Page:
Updated: July 23, 2012 7:33AM
Dear Abby: Over the years you have published letters about the hard work done by wives who stayed at home and advised that husbands should share some of the load.
I am a male. When I was married I got up with the kids, made breakfast, packed their lunches, cleaned the kitchen and left for work. I did 90 percent of the grocery shopping and prepared dinner four or five nights a week. On weekends, I cut the grass, trimmed shrubs and repaired whatever needed fixing. I took care of the cars and found time to have fun with the kids. My wife liked late-night TV and was too tired to get up in the morning. She also loved the morning talk shows and shopping. She did laundry, but I paid for a cleaning lady because vacuuming hurt her back.
When I resisted her controlling ways, she would become violent. She was jealous, dependent, possessive and angry. After 29 years, I finally decided to get a life. She got the house, the money, the anger and the dog. And me? I got the happiness!
Free Man in Florida
Dear Free Man: It is no longer shocking to hear about long marriages being dissolved. In your case, while the financial penalty may be sizable, it appears to have been worth it. When a relationship becomes one-sided and counseling can’t resolve the conflicts, divorce is the answer.
Dear Abby: My daughter, “Tammi,” is attending college in a neighboring state. When I text or call her, she doesn’t respond. I have asked her to please just text me back saying she’s OK. She says my texting her once a day is “overkill” and I should stop doing it so often — once a week is often enough. I feel it is disrespectful of Tammi not to respond to my texts, even with a simple “OK” or “fine.”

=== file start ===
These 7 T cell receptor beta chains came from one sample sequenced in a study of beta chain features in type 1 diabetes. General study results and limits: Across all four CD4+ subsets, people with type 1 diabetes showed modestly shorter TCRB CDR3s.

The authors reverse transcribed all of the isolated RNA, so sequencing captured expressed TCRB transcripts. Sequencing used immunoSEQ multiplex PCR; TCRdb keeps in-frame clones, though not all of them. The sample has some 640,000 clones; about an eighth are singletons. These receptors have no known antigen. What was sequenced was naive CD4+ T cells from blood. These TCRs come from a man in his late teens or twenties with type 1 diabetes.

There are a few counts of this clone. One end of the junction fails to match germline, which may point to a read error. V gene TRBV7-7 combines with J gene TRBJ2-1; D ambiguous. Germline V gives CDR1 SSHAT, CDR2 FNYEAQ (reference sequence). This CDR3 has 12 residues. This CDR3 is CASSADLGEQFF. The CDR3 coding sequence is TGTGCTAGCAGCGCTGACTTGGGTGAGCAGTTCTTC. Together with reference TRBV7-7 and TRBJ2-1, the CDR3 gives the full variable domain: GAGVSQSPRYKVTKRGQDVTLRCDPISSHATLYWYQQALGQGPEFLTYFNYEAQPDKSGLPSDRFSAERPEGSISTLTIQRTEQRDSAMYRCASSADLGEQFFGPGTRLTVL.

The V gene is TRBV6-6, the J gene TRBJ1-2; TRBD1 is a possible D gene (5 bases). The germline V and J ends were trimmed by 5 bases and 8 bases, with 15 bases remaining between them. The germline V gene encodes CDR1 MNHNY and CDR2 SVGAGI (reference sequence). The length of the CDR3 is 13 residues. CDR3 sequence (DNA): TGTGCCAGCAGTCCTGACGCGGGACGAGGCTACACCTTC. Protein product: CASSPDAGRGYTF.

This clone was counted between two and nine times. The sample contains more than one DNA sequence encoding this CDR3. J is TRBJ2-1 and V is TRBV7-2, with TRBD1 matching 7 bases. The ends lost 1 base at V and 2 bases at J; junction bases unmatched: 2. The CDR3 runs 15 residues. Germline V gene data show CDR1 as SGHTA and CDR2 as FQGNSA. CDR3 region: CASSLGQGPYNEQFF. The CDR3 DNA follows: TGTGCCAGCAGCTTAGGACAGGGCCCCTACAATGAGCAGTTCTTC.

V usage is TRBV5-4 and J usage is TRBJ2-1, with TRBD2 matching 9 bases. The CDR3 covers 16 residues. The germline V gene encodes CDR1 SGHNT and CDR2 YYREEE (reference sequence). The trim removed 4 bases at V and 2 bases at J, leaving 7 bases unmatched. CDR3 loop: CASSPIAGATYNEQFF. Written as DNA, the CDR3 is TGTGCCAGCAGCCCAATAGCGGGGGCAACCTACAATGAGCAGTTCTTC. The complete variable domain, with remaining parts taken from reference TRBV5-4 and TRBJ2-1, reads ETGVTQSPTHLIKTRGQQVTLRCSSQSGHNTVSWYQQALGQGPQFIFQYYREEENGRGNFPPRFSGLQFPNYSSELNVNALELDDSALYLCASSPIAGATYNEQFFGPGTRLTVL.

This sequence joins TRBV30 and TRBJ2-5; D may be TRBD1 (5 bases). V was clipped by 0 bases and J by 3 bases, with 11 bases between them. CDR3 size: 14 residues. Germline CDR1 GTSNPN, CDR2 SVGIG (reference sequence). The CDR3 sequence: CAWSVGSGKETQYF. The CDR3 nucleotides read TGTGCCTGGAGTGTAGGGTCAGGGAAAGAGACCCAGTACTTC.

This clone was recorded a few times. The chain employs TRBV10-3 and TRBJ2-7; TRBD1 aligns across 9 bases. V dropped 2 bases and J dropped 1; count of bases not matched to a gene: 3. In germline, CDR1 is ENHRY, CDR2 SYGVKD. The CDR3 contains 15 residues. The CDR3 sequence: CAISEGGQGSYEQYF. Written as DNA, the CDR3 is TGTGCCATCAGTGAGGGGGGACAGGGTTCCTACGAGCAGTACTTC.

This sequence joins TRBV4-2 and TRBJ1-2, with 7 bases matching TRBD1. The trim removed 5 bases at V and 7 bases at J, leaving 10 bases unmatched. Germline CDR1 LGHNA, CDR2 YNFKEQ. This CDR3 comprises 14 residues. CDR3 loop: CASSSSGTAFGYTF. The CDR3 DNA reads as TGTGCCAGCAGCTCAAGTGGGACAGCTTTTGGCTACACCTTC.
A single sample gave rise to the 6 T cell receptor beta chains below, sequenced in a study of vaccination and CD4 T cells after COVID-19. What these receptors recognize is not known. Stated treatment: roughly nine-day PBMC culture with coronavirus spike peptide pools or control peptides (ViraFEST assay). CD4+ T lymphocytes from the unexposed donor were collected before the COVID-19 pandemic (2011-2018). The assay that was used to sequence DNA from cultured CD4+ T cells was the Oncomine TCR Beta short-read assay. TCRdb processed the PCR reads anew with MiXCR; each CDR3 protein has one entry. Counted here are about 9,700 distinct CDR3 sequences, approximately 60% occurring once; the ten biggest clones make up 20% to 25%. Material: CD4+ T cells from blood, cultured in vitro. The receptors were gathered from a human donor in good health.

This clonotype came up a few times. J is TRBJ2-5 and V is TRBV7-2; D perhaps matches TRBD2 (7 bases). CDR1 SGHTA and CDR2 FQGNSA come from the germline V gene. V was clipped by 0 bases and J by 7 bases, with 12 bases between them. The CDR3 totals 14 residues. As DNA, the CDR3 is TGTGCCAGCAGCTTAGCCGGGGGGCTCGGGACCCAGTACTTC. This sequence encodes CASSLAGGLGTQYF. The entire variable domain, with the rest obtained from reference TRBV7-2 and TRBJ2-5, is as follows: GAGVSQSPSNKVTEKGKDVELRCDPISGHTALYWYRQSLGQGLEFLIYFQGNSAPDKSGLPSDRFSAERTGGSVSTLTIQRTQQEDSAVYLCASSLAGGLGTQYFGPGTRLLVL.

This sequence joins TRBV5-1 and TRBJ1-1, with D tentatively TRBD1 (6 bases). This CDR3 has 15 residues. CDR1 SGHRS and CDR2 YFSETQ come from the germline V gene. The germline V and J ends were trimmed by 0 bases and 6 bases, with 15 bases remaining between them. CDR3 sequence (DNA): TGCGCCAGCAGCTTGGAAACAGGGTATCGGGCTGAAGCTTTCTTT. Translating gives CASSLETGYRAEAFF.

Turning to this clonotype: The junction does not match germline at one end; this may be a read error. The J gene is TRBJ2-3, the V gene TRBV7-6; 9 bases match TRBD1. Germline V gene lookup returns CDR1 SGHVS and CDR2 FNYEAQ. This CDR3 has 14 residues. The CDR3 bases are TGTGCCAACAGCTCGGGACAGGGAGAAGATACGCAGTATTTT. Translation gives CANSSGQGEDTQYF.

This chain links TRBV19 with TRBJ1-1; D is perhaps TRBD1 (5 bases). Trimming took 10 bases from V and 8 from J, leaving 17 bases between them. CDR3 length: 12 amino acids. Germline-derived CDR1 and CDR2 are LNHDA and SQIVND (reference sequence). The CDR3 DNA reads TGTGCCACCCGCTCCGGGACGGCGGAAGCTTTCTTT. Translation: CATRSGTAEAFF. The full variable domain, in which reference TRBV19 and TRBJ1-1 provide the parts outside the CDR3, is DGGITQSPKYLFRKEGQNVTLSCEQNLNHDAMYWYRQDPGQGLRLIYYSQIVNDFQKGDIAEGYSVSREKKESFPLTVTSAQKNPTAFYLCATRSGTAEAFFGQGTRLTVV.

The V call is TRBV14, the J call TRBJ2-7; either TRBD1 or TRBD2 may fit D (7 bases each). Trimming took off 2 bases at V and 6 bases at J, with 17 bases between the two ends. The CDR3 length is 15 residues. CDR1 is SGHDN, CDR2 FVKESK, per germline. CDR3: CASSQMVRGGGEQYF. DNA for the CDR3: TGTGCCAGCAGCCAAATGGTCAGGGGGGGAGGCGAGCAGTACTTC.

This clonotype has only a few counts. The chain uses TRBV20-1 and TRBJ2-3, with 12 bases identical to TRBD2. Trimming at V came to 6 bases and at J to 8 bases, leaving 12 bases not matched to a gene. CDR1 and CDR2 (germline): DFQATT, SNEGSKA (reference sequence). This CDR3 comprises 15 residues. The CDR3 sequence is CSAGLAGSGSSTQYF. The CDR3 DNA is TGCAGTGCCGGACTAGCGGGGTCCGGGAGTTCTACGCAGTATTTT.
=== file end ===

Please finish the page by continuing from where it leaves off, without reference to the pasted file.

I’m willing to compromise and text Tammi every other day or every three days. She is my only child and I want to know that she is well. Am I being unrealistic or asking too much?
in New Jersey
Dear Mom: Tammi may be your only child, but she’s a young woman now, and she needs room to grow up and establish some emotional independence. What you’re demanding is an example of helicopter parenting. If you are worried for your daughter’s safety, ask her to carry a card in her wallet identifying you as the person to be notified in case of an emergency.
Dear Abby: Would you settle a small disagreement? When we are being seated in a restaurant, my husband thanks the maitre d’, the server when he is handed the menu and again when his order is taken.
He also thanks the server when his meal arrives at the table, when his iced tea is served, when it is refilled and when the bill is handed to him. As we are on our way out, he again thanks the maitre d’ or hostess. Isn’t this overdoing a good thing?
Suffering in Silence
Dear Suffering: I don’t think so. Your husband was taught to verbally express his appreciation when something is done for him. He takes nothing for granted. And that is an admirable trait, not something to complain about.
Write to Dear Abby at